TT Club emphasizes need for cargo integrity

International freight insurer TT Club has called for urgent action on issues pertaining to the safety of container transport. Ahead of The International Maritime Organization’s (IMO) latest meeting of the Sub-Committee on Carriage of Cargoes and Containers (CCC), which is taking place in London this week, the Club said that for some time it had been drawing both industry and regulators’ attention to the need for greater ‘Cargo Integrity’ – the safe, secure and environmentally sound packing, handling and transport of all goods in containers and other transport units, in compliance with the relevant conventions.

TT Club Risk Management Director Peregrine Storrs-Fox said that “achieving such Cargo Integrity across the complex web of the international freight supply chain is a big ask and we are in little doubt that a comprehensive result will take time to achieve. However, many industry bodies are making significant strides, particularly in the areas of dangerous goods identification, declaration and handling as well as container weighing and packing. We are calling on the regulators, in this case the IMO, to assist in taking action to identify appropriate legislative and behavioural change that will improve safety and certainty of outcome.”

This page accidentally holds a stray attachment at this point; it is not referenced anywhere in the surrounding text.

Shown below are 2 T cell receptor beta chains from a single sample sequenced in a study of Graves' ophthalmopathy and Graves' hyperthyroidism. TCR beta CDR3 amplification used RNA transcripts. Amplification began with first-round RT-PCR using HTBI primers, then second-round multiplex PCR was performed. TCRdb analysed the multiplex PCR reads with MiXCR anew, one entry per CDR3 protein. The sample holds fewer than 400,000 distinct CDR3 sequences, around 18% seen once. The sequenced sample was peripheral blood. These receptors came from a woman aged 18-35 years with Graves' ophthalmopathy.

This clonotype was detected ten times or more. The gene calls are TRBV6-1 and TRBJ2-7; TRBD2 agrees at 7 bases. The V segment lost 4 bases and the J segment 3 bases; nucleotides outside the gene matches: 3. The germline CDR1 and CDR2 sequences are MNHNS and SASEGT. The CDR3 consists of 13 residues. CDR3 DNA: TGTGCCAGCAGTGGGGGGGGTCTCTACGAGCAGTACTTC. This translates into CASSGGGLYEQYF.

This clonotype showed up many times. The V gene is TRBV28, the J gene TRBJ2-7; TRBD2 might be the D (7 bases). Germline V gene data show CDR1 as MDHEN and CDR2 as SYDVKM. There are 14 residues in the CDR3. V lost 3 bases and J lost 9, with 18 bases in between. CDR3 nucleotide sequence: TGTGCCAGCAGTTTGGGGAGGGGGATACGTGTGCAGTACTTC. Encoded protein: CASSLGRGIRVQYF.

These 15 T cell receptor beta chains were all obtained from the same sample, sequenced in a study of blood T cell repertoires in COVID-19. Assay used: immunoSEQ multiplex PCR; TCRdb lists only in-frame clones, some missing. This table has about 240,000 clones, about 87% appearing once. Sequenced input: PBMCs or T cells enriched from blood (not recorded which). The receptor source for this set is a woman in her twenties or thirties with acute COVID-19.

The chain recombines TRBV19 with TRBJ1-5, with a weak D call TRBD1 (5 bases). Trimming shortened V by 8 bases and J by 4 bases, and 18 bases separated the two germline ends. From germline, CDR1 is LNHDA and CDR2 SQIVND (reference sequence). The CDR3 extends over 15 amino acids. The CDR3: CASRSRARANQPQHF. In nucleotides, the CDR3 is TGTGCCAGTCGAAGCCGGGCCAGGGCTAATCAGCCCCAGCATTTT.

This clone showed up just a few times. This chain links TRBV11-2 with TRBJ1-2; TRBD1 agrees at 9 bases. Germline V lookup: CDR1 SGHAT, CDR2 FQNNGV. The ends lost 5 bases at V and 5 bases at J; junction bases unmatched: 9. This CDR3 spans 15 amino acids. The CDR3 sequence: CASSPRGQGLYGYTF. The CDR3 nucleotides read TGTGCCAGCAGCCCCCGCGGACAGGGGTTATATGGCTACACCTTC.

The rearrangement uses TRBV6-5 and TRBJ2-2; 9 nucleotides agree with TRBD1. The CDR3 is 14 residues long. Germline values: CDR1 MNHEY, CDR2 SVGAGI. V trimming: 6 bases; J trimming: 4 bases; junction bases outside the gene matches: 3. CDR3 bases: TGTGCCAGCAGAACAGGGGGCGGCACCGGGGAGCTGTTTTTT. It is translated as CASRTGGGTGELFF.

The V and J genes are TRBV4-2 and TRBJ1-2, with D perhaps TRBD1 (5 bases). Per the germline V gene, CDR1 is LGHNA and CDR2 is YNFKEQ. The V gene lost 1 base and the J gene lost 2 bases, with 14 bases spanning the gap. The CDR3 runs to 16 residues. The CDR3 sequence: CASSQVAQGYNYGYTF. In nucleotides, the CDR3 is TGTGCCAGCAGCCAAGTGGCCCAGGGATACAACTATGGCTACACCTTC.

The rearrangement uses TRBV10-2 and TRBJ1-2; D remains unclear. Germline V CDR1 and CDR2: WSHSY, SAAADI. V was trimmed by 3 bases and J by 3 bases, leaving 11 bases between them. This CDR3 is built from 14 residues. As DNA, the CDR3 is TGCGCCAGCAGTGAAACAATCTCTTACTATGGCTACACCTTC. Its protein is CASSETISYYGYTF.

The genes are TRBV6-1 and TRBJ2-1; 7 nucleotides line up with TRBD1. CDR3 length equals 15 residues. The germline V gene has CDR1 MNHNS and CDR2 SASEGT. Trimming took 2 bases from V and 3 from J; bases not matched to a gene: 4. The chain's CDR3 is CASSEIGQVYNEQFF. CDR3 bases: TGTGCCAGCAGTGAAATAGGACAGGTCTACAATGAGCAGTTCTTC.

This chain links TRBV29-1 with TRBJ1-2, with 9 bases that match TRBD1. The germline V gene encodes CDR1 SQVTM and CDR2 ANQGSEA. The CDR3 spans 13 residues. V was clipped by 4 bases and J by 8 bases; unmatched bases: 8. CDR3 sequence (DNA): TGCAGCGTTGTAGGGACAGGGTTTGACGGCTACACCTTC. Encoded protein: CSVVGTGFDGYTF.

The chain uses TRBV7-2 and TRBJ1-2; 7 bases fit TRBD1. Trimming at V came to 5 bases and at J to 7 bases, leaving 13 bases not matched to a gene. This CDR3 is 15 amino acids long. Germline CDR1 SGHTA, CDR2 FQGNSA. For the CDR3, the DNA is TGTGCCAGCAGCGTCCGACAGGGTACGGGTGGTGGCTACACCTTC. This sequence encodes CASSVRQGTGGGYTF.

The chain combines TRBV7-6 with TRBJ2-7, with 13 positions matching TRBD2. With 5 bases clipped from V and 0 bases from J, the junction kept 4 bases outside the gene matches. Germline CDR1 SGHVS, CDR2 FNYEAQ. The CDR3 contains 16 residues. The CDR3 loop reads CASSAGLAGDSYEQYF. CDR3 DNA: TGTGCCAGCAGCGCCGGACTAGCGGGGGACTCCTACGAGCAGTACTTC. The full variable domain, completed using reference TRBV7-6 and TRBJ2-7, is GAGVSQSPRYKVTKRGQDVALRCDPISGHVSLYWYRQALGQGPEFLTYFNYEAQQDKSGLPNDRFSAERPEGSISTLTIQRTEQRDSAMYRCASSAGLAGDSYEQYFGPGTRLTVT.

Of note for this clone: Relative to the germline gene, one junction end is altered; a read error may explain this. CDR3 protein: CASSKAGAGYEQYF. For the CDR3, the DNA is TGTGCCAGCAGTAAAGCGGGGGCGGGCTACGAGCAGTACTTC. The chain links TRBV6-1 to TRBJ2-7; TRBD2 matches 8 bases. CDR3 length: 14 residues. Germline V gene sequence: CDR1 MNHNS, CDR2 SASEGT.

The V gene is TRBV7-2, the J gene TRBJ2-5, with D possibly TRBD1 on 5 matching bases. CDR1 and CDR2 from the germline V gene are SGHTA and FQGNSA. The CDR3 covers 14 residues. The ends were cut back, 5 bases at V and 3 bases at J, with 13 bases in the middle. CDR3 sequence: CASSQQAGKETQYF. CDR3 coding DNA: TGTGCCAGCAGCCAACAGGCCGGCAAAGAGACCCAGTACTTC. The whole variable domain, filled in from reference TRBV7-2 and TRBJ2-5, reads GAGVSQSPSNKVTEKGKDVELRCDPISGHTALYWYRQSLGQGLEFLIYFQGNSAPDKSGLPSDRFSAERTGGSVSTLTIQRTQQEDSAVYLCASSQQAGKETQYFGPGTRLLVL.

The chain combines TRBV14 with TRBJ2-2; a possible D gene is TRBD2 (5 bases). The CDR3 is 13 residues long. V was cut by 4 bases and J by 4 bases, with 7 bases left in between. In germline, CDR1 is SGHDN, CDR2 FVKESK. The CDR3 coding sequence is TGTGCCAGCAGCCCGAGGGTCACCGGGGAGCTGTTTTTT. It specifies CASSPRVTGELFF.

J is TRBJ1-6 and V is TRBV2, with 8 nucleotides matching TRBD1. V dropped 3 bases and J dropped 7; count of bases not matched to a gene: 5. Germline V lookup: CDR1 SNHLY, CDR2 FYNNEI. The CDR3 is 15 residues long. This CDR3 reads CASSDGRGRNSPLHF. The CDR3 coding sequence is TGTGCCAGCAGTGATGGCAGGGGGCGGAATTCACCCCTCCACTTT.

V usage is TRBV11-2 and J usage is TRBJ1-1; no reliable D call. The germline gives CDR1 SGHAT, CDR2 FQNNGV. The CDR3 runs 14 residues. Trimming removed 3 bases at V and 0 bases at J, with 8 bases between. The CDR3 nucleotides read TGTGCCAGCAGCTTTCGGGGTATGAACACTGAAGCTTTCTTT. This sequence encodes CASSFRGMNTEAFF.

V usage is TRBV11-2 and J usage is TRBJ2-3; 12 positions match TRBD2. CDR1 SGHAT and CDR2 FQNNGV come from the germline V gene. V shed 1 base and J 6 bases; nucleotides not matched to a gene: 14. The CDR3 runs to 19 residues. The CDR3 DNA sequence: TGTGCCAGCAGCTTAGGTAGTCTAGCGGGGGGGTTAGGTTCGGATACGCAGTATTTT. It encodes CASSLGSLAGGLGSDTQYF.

TT Club said that a primary concern was the problem of misdeclared dangerous goods, with some sources suggesting that container fires were occurring on a weekly basis and that a major container cargo fire was engulfing a ship at sea on average once every 60 days.

The Club said that these incidents cost seafarer lives, resulted in loss and damage to goods and ships running into hundreds of millions of dollars, impacted the environment and were significantly disrupting supply chains serving markets throughout the world.

TT Club analysed data pertaining to such losses and contributed the aggregated experiences of those it insures (carriers, forwarders, ports, terminals and cargo owners) to help inform the cargo handling trade association, ICHCA, which benefits from consultative status at IMO, in its submissions to CCC sitting this week.

Both general and specific issues were addressed in these submissions. Storrs-Fox said that “reports by IMO member states of container inspections are woefully few; just seven countries submitting reports this year. Furthermore, TT Club and ICHCA have submitted details of the Top 10 commodities that may lead or have led to incidents – not all of which are classified as dangerous goods. Understanding in detail the parameters in force for the various stakeholders involved with such cargoes should inform how advances in safety can be achieved.”

The TT Club/ICHCA submission recognizes the need for greater collaboration by all stakeholders in industry and government to engender consistency in the guidelines that all may follow and promote greater safety in transporting cargoes around the world.,5UAVG,9G2UR,MTRKN,1%20